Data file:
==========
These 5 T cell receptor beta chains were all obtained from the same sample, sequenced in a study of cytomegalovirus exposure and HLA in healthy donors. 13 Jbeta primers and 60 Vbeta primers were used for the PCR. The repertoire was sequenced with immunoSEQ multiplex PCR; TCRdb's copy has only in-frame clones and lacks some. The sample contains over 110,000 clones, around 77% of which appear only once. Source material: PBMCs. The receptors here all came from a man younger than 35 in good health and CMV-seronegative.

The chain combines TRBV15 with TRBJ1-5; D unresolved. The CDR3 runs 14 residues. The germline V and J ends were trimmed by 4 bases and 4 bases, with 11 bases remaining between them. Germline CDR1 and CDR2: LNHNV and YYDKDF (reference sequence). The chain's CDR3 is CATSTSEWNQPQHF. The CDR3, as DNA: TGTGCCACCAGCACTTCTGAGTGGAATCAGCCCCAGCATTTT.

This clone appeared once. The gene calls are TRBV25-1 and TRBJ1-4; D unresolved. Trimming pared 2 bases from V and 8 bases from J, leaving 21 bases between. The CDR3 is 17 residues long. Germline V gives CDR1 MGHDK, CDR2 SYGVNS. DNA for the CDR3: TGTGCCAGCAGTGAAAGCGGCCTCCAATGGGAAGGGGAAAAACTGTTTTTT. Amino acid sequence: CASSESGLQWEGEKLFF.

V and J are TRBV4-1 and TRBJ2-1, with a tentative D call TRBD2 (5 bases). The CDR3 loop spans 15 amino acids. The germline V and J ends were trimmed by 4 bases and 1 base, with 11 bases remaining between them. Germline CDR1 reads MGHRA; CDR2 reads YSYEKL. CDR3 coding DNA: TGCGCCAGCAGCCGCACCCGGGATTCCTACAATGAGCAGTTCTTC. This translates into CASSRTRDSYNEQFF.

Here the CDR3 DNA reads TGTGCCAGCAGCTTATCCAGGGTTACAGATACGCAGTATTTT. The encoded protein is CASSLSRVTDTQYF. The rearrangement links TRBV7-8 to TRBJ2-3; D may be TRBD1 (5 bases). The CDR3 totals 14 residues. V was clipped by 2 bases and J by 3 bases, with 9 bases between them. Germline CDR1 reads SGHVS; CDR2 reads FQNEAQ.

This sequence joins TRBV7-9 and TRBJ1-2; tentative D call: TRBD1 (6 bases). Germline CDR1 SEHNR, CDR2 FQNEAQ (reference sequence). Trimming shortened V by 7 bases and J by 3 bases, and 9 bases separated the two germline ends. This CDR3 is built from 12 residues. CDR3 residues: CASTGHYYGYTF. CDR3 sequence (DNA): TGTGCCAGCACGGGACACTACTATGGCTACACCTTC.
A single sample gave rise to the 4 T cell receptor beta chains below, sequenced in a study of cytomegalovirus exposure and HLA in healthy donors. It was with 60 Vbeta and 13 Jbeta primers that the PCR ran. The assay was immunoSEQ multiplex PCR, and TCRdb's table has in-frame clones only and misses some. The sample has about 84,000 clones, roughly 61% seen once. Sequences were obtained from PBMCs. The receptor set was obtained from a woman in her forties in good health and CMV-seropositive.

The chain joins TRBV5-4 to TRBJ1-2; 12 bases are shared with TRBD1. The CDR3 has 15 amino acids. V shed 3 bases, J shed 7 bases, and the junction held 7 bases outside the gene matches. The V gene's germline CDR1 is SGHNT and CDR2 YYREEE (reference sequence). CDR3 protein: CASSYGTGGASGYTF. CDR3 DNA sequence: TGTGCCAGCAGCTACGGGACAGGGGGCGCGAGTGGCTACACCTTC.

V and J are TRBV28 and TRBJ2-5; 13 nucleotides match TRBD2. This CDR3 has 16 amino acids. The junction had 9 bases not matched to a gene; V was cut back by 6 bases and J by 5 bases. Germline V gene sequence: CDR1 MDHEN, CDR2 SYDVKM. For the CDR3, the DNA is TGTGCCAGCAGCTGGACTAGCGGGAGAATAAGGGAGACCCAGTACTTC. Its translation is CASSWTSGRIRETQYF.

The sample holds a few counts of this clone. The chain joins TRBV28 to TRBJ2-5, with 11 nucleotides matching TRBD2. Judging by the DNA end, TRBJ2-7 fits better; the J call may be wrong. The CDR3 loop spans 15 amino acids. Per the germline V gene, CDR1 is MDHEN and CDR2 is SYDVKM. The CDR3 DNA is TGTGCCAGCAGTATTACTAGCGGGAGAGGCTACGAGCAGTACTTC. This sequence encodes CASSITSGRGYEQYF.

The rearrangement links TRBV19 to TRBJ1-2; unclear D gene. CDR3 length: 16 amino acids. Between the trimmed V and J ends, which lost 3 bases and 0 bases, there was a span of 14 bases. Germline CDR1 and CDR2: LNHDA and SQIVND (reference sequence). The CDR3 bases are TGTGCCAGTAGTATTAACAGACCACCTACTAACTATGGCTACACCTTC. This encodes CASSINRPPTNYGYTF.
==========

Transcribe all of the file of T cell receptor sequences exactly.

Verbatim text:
These 5 T cell receptor beta chains were all obtained from the same sample, sequenced in a study of cytomegalovirus exposure and HLA in healthy donors. 13 Jbeta primers and 60 Vbeta primers were used for the PCR. The repertoire was sequenced with immunoSEQ multiplex PCR; TCRdb's copy has only in-frame clones and lacks some. The sample contains over 110,000 clones, around 77% of which appear only once. Source material: PBMCs. The receptors here all came from a man younger than 35 in good health and CMV-seronegative.

The chain combines TRBV15 with TRBJ1-5; D unresolved. The CDR3 runs 14 residues. The germline V and J ends were trimmed by 4 bases and 4 bases, with 11 bases remaining between them. Germline CDR1 and CDR2: LNHNV and YYDKDF (reference sequence). The chain's CDR3 is CATSTSEWNQPQHF. The CDR3, as DNA: TGTGCCACCAGCACTTCTGAGTGGAATCAGCCCCAGCATTTT.

This clone appeared once. The gene calls are TRBV25-1 and TRBJ1-4; D unresolved. Trimming pared 2 bases from V and 8 bases from J, leaving 21 bases between. The CDR3 is 17 residues long. Germline V gives CDR1 MGHDK, CDR2 SYGVNS. DNA for the CDR3: TGTGCCAGCAGTGAAAGCGGCCTCCAATGGGAAGGGGAAAAACTGTTTTTT. Amino acid sequence: CASSESGLQWEGEKLFF.

V and J are TRBV4-1 and TRBJ2-1, with a tentative D call TRBD2 (5 bases). The CDR3 loop spans 15 amino acids. The germline V and J ends were trimmed by 4 bases and 1 base, with 11 bases remaining between them. Germline CDR1 reads MGHRA; CDR2 reads YSYEKL. CDR3 coding DNA: TGCGCCAGCAGCCGCACCCGGGATTCCTACAATGAGCAGTTCTTC. This translates into CASSRTRDSYNEQFF.

Here the CDR3 DNA reads TGTGCCAGCAGCTTATCCAGGGTTACAGATACGCAGTATTTT. The encoded protein is CASSLSRVTDTQYF. The rearrangement links TRBV7-8 to TRBJ2-3; D may be TRBD1 (5 bases). The CDR3 totals 14 residues. V was clipped by 2 bases and J by 3 bases, with 9 bases between them. Germline CDR1 reads SGHVS; CDR2 reads FQNEAQ.

This sequence joins TRBV7-9 and TRBJ1-2; tentative D call: TRBD1 (6 bases). Germline CDR1 SEHNR, CDR2 FQNEAQ (reference sequence). Trimming shortened V by 7 bases and J by 3 bases, and 9 bases separated the two germline ends. This CDR3 is built from 12 residues. CDR3 residues: CASTGHYYGYTF. CDR3 sequence (DNA): TGTGCCAGCACGGGACACTACTATGGCTACACCTTC.
A single sample gave rise to the 4 T cell receptor beta chains below, sequenced in a study of cytomegalovirus exposure and HLA in healthy donors. It was with 60 Vbeta and 13 Jbeta primers that the PCR ran. The assay was immunoSEQ multiplex PCR, and TCRdb's table has in-frame clones only and misses some. The sample has about 84,000 clones, roughly 61% seen once. Sequences were obtained from PBMCs. The receptor set was obtained from a woman in her forties in good health and CMV-seropositive.

The chain joins TRBV5-4 to TRBJ1-2; 12 bases are shared with TRBD1. The CDR3 has 15 amino acids. V shed 3 bases, J shed 7 bases, and the junction held 7 bases outside the gene matches. The V gene's germline CDR1 is SGHNT and CDR2 YYREEE (reference sequence). CDR3 protein: CASSYGTGGASGYTF. CDR3 DNA sequence: TGTGCCAGCAGCTACGGGACAGGGGGCGCGAGTGGCTACACCTTC.

V and J are TRBV28 and TRBJ2-5; 13 nucleotides match TRBD2. This CDR3 has 16 amino acids. The junction had 9 bases not matched to a gene; V was cut back by 6 bases and J by 5 bases. Germline V gene sequence: CDR1 MDHEN, CDR2 SYDVKM. For the CDR3, the DNA is TGTGCCAGCAGCTGGACTAGCGGGAGAATAAGGGAGACCCAGTACTTC. Its translation is CASSWTSGRIRETQYF.

The sample holds a few counts of this clone. The chain joins TRBV28 to TRBJ2-5, with 11 nucleotides matching TRBD2. Judging by the DNA end, TRBJ2-7 fits better; the J call may be wrong. The CDR3 loop spans 15 amino acids. Per the germline V gene, CDR1 is MDHEN and CDR2 is SYDVKM. The CDR3 DNA is TGTGCCAGCAGTATTACTAGCGGGAGAGGCTACGAGCAGTACTTC. This sequence encodes CASSITSGRGYEQYF.

The rearrangement links TRBV19 to TRBJ1-2; unclear D gene. CDR3 length: 16 amino acids. Between the trimmed V and J ends, which lost 3 bases and 0 bases, there was a span of 14 bases. Germline CDR1 and CDR2: LNHDA and SQIVND (reference sequence). The CDR3 bases are TGTGCCAGTAGTATTAACAGACCACCTACTAACTATGGCTACACCTTC. This encodes CASSINRPPTNYGYTF.